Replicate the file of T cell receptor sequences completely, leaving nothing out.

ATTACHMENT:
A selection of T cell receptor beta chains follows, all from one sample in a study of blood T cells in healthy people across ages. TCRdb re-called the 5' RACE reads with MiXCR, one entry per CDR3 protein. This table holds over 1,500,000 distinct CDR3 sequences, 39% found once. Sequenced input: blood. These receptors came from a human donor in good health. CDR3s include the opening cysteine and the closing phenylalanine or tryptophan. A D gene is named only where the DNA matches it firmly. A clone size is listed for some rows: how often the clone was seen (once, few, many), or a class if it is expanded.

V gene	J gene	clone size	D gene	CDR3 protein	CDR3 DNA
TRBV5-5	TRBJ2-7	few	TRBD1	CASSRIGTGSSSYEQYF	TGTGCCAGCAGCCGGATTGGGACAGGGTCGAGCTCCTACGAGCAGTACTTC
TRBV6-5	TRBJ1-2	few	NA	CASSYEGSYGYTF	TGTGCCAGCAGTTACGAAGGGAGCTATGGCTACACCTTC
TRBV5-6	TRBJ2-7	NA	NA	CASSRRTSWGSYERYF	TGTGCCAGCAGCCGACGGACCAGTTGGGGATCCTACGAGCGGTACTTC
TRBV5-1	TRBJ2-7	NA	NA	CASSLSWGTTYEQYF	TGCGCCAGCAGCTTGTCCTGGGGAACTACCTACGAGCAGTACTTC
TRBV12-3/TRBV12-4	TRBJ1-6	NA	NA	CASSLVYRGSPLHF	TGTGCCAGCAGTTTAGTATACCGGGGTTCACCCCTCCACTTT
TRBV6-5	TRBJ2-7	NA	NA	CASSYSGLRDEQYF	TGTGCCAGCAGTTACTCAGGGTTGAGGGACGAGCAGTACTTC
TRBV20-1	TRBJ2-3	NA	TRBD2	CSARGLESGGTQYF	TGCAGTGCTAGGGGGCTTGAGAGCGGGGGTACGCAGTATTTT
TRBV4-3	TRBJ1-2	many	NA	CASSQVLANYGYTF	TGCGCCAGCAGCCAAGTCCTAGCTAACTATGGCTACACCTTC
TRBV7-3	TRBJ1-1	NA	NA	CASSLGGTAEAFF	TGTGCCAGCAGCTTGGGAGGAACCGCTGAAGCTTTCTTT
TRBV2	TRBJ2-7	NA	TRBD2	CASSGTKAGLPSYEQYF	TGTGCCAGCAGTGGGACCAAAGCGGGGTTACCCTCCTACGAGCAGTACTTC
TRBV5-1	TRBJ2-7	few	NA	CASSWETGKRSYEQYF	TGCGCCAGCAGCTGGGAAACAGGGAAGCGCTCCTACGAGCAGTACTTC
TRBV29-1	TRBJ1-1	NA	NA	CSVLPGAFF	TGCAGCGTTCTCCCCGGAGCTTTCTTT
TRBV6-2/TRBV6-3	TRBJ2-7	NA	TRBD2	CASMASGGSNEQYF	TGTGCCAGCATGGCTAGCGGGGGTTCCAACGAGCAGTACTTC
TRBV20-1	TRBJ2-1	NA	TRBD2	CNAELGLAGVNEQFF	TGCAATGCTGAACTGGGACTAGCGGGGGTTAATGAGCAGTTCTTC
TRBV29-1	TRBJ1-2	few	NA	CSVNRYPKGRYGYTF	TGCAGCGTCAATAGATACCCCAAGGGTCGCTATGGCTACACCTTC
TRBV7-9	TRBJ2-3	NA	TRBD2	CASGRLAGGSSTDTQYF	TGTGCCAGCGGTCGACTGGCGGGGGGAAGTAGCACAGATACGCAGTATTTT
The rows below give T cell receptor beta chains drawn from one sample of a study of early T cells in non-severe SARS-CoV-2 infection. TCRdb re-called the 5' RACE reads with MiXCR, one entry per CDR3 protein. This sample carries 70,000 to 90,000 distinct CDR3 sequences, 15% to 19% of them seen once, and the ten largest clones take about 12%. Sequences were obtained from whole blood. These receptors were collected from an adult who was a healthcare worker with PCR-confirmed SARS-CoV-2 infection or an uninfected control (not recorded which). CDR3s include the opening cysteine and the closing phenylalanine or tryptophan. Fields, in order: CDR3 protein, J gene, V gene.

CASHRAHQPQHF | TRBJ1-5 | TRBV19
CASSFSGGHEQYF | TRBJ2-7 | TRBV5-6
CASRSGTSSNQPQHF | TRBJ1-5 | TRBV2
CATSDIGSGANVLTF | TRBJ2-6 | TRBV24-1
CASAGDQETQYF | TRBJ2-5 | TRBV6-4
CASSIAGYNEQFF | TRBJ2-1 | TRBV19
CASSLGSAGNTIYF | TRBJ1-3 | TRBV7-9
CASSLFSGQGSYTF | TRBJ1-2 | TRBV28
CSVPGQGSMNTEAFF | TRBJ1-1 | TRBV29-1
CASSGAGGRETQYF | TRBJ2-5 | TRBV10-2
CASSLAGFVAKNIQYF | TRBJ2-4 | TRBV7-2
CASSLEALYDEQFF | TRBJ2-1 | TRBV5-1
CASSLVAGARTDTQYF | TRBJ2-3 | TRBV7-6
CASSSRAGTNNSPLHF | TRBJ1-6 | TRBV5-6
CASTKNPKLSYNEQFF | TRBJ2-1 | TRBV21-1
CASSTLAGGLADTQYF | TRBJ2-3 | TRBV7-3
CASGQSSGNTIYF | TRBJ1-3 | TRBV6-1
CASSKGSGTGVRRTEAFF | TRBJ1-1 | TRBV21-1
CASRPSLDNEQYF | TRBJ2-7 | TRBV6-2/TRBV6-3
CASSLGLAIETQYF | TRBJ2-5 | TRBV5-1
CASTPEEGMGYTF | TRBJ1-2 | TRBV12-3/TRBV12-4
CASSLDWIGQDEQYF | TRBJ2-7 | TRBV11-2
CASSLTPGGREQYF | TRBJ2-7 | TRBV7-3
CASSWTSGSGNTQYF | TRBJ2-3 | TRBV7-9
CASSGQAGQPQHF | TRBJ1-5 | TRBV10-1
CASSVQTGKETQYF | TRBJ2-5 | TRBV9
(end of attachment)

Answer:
A selection of T cell receptor beta chains follows, all from one sample in a study of blood T cells in healthy people across ages. TCRdb re-called the 5' RACE reads with MiXCR, one entry per CDR3 protein. This table holds over 1,500,000 distinct CDR3 sequences, 39% found once. Sequenced input: blood. These receptors came from a human donor in good health. CDR3s include the opening cysteine and the closing phenylalanine or tryptophan. A D gene is named only where the DNA matches it firmly. A clone size is listed for some rows: how often the clone was seen (once, few, many), or a class if it is expanded.

V gene	J gene	clone size	D gene	CDR3 protein	CDR3 DNA
TRBV5-5	TRBJ2-7	few	TRBD1	CASSRIGTGSSSYEQYF	TGTGCCAGCAGCCGGATTGGGACAGGGTCGAGCTCCTACGAGCAGTACTTC
TRBV6-5	TRBJ1-2	few	NA	CASSYEGSYGYTF	TGTGCCAGCAGTTACGAAGGGAGCTATGGCTACACCTTC
TRBV5-6	TRBJ2-7	NA	NA	CASSRRTSWGSYERYF	TGTGCCAGCAGCCGACGGACCAGTTGGGGATCCTACGAGCGGTACTTC
TRBV5-1	TRBJ2-7	NA	NA	CASSLSWGTTYEQYF	TGCGCCAGCAGCTTGTCCTGGGGAACTACCTACGAGCAGTACTTC
TRBV12-3/TRBV12-4	TRBJ1-6	NA	NA	CASSLVYRGSPLHF	TGTGCCAGCAGTTTAGTATACCGGGGTTCACCCCTCCACTTT
TRBV6-5	TRBJ2-7	NA	NA	CASSYSGLRDEQYF	TGTGCCAGCAGTTACTCAGGGTTGAGGGACGAGCAGTACTTC
TRBV20-1	TRBJ2-3	NA	TRBD2	CSARGLESGGTQYF	TGCAGTGCTAGGGGGCTTGAGAGCGGGGGTACGCAGTATTTT
TRBV4-3	TRBJ1-2	many	NA	CASSQVLANYGYTF	TGCGCCAGCAGCCAAGTCCTAGCTAACTATGGCTACACCTTC
TRBV7-3	TRBJ1-1	NA	NA	CASSLGGTAEAFF	TGTGCCAGCAGCTTGGGAGGAACCGCTGAAGCTTTCTTT
TRBV2	TRBJ2-7	NA	TRBD2	CASSGTKAGLPSYEQYF	TGTGCCAGCAGTGGGACCAAAGCGGGGTTACCCTCCTACGAGCAGTACTTC
TRBV5-1	TRBJ2-7	few	NA	CASSWETGKRSYEQYF	TGCGCCAGCAGCTGGGAAACAGGGAAGCGCTCCTACGAGCAGTACTTC
TRBV29-1	TRBJ1-1	NA	NA	CSVLPGAFF	TGCAGCGTTCTCCCCGGAGCTTTCTTT
TRBV6-2/TRBV6-3	TRBJ2-7	NA	TRBD2	CASMASGGSNEQYF	TGTGCCAGCATGGCTAGCGGGGGTTCCAACGAGCAGTACTTC
TRBV20-1	TRBJ2-1	NA	TRBD2	CNAELGLAGVNEQFF	TGCAATGCTGAACTGGGACTAGCGGGGGTTAATGAGCAGTTCTTC
TRBV29-1	TRBJ1-2	few	NA	CSVNRYPKGRYGYTF	TGCAGCGTCAATAGATACCCCAAGGGTCGCTATGGCTACACCTTC
TRBV7-9	TRBJ2-3	NA	TRBD2	CASGRLAGGSSTDTQYF	TGTGCCAGCGGTCGACTGGCGGGGGGAAGTAGCACAGATACGCAGTATTTT
The rows below give T cell receptor beta chains drawn from one sample of a study of early T cells in non-severe SARS-CoV-2 infection. TCRdb re-called the 5' RACE reads with MiXCR, one entry per CDR3 protein. This sample carries 70,000 to 90,000 distinct CDR3 sequences, 15% to 19% of them seen once, and the ten largest clones take about 12%. Sequences were obtained from whole blood. These receptors were collected from an adult who was a healthcare worker with PCR-confirmed SARS-CoV-2 infection or an uninfected control (not recorded which). CDR3s include the opening cysteine and the closing phenylalanine or tryptophan. Fields, in order: CDR3 protein, J gene, V gene.

CASHRAHQPQHF | TRBJ1-5 | TRBV19
CASSFSGGHEQYF | TRBJ2-7 | TRBV5-6
CASRSGTSSNQPQHF | TRBJ1-5 | TRBV2
CATSDIGSGANVLTF | TRBJ2-6 | TRBV24-1
CASAGDQETQYF | TRBJ2-5 | TRBV6-4
CASSIAGYNEQFF | TRBJ2-1 | TRBV19
CASSLGSAGNTIYF | TRBJ1-3 | TRBV7-9
CASSLFSGQGSYTF | TRBJ1-2 | TRBV28
CSVPGQGSMNTEAFF | TRBJ1-1 | TRBV29-1
CASSGAGGRETQYF | TRBJ2-5 | TRBV10-2
CASSLAGFVAKNIQYF | TRBJ2-4 | TRBV7-2
CASSLEALYDEQFF | TRBJ2-1 | TRBV5-1
CASSLVAGARTDTQYF | TRBJ2-3 | TRBV7-6
CASSSRAGTNNSPLHF | TRBJ1-6 | TRBV5-6
CASTKNPKLSYNEQFF | TRBJ2-1 | TRBV21-1
CASSTLAGGLADTQYF | TRBJ2-3 | TRBV7-3
CASGQSSGNTIYF | TRBJ1-3 | TRBV6-1
CASSKGSGTGVRRTEAFF | TRBJ1-1 | TRBV21-1
CASRPSLDNEQYF | TRBJ2-7 | TRBV6-2/TRBV6-3
CASSLGLAIETQYF | TRBJ2-5 | TRBV5-1
CASTPEEGMGYTF | TRBJ1-2 | TRBV12-3/TRBV12-4
CASSLDWIGQDEQYF | TRBJ2-7 | TRBV11-2
CASSLTPGGREQYF | TRBJ2-7 | TRBV7-3
CASSWTSGSGNTQYF | TRBJ2-3 | TRBV7-9
CASSGQAGQPQHF | TRBJ1-5 | TRBV10-1
CASSVQTGKETQYF | TRBJ2-5 | TRBV9